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Publication numberUS3535007 A
Publication typeGrant
Publication dateOct 20, 1970
Filing dateJul 3, 1968
Priority dateJul 8, 1967
Publication numberUS 3535007 A, US 3535007A, US-A-3535007, US3535007 A, US3535007A
InventorsDawihl Walther, Dorre Erhard, Klingler Emil A
Original AssigneeKlingler Emil A, Dorre Erhard, Dawihl Walther
Export CitationBiBTeX, EndNote, RefMan
External Links: USPTO, USPTO Assignment, Espacenet
Bearing
US 3535007 A
Abstract  available in
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Claims  available in
Description  (OCR text may contain errors)

United States Patent 3,535,007 BEARING Emil A. Klingler, Alter Bergweg 4, Plochingen, Germany, Walther Dawihl, Rassweilerweg 3, Illingen, Germany; and'Erhard Dorre, Weiherstrasse 3, Plochingen, Germany I No Drawing. Filed July 3, 1968, Ser. No. 742,197 Claims priority, application Germany, July 8,1967, 1,625,534 Int. Cl. F16c 33/24; B21d 53/10 U.S. Cl. 308--241 7 Claims ABSTRACT OF THE DISCLOSURE Bearings whose frictionally engaged elements are faced respectively with pure, sintered aluminum oxide and with titanium dioxide have a long useful life at high temperatures and in a corrosive environment, and sleeve bearings so faced form durable tight seals.

This invention relates to friction bearings, and particularly to a combination of frictionally engaged materials in such bearings. The term bearing, as employed in this specification and the appended claims will be understood to include conformingly engaged elements such as the rings of a slide ring seal.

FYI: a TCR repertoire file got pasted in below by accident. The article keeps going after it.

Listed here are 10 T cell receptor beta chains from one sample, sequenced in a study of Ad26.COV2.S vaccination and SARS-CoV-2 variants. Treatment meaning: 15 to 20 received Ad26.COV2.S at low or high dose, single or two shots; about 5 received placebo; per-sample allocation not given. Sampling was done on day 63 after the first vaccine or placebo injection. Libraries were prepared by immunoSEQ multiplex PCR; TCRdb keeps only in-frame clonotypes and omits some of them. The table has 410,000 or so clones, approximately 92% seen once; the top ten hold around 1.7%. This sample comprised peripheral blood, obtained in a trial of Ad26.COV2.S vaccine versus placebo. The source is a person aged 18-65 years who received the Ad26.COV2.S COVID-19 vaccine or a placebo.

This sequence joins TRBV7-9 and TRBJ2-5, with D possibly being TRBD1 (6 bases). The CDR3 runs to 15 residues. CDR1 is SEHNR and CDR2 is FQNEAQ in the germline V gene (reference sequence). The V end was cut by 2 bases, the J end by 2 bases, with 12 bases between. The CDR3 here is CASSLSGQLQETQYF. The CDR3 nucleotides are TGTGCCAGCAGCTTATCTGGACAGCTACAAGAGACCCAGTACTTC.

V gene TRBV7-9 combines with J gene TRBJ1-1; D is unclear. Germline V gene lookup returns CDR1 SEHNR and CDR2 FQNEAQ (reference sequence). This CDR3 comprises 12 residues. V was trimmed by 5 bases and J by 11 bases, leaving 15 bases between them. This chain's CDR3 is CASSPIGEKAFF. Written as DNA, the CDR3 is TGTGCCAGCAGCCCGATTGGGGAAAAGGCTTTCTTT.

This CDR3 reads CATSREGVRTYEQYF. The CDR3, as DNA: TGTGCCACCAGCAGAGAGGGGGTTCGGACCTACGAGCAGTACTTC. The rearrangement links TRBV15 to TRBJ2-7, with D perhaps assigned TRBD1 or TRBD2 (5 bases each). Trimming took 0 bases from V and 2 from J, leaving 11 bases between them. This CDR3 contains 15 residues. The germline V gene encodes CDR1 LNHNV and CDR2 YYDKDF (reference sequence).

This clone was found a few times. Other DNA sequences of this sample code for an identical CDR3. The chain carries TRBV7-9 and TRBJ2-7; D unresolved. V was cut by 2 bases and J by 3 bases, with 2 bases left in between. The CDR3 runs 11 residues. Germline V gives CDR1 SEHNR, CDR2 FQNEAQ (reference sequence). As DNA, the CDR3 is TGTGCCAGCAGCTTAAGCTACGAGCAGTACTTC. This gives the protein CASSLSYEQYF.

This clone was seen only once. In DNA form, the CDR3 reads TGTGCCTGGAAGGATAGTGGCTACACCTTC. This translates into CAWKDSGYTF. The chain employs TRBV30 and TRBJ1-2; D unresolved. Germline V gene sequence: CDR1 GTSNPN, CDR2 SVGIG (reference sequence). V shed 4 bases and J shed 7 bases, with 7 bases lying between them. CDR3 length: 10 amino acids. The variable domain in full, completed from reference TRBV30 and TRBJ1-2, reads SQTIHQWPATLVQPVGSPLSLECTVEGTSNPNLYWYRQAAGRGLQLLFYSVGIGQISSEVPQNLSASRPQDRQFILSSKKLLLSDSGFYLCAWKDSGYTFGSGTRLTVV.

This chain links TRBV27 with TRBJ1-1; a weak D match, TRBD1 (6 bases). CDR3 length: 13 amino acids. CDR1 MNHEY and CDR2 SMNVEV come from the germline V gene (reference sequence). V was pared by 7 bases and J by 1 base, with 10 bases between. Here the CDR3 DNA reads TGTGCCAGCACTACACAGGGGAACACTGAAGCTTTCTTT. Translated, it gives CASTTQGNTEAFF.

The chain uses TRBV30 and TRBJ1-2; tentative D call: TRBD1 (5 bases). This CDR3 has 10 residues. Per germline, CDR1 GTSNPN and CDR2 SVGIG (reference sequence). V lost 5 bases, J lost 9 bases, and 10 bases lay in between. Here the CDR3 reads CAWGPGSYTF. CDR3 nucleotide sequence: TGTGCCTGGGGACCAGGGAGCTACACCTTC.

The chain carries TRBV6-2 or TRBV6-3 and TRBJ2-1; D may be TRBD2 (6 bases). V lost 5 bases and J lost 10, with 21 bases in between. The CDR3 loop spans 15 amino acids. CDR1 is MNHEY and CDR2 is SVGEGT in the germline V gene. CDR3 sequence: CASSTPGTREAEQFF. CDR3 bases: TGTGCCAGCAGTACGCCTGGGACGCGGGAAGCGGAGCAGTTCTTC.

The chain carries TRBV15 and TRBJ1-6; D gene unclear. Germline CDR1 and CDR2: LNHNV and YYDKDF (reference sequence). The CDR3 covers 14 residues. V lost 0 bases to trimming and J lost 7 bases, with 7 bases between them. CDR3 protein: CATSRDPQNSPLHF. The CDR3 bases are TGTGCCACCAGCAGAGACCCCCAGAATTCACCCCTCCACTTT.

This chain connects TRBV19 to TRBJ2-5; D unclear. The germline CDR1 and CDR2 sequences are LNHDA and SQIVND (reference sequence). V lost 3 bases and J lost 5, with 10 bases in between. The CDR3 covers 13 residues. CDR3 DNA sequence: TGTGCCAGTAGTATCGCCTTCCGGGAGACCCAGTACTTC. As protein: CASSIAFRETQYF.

Sintered polycrystalline aluminum oxide has been found heretofore to have uniquely favorable properties as a bearing material where a combination of wear resistance and corrosion resistance is called for, for example, in pumps for the chemical industry and in rocket propulsion apparatus. The performance of such bearings, however, is determined also by the properties of the other bearing partner which frictionally engages the aluminum oxide body such as a bearing ring or an annular seal.

The bearing partners combined with aluminum oxide most frequently prior to the instant invention were based on carbon and compared unfavorably with aluminum oxide in their resistance to heat and oxidizing agents, particularly when under heavy load.

The primary object of this invention is the provision of a bearing partner for sintered aluminum oxide which is properly matched with the aluminum oxide in its hardness and its wear resistance, and also favorably affects the running-in properties of the bearing. It should also have adequate thermal conductivity to dissipate the heat generated by friction in the bearing.

It has now been found that bearings meeting highest requirements in all respects discussed above are obtained if sintered polycrystalline aluminum oxide as one bearing partner is frictionally engaged by another bearing partner at least faced with titanium dioxide, the quality of the bearing improving with the purity of the aluminum oxide employed.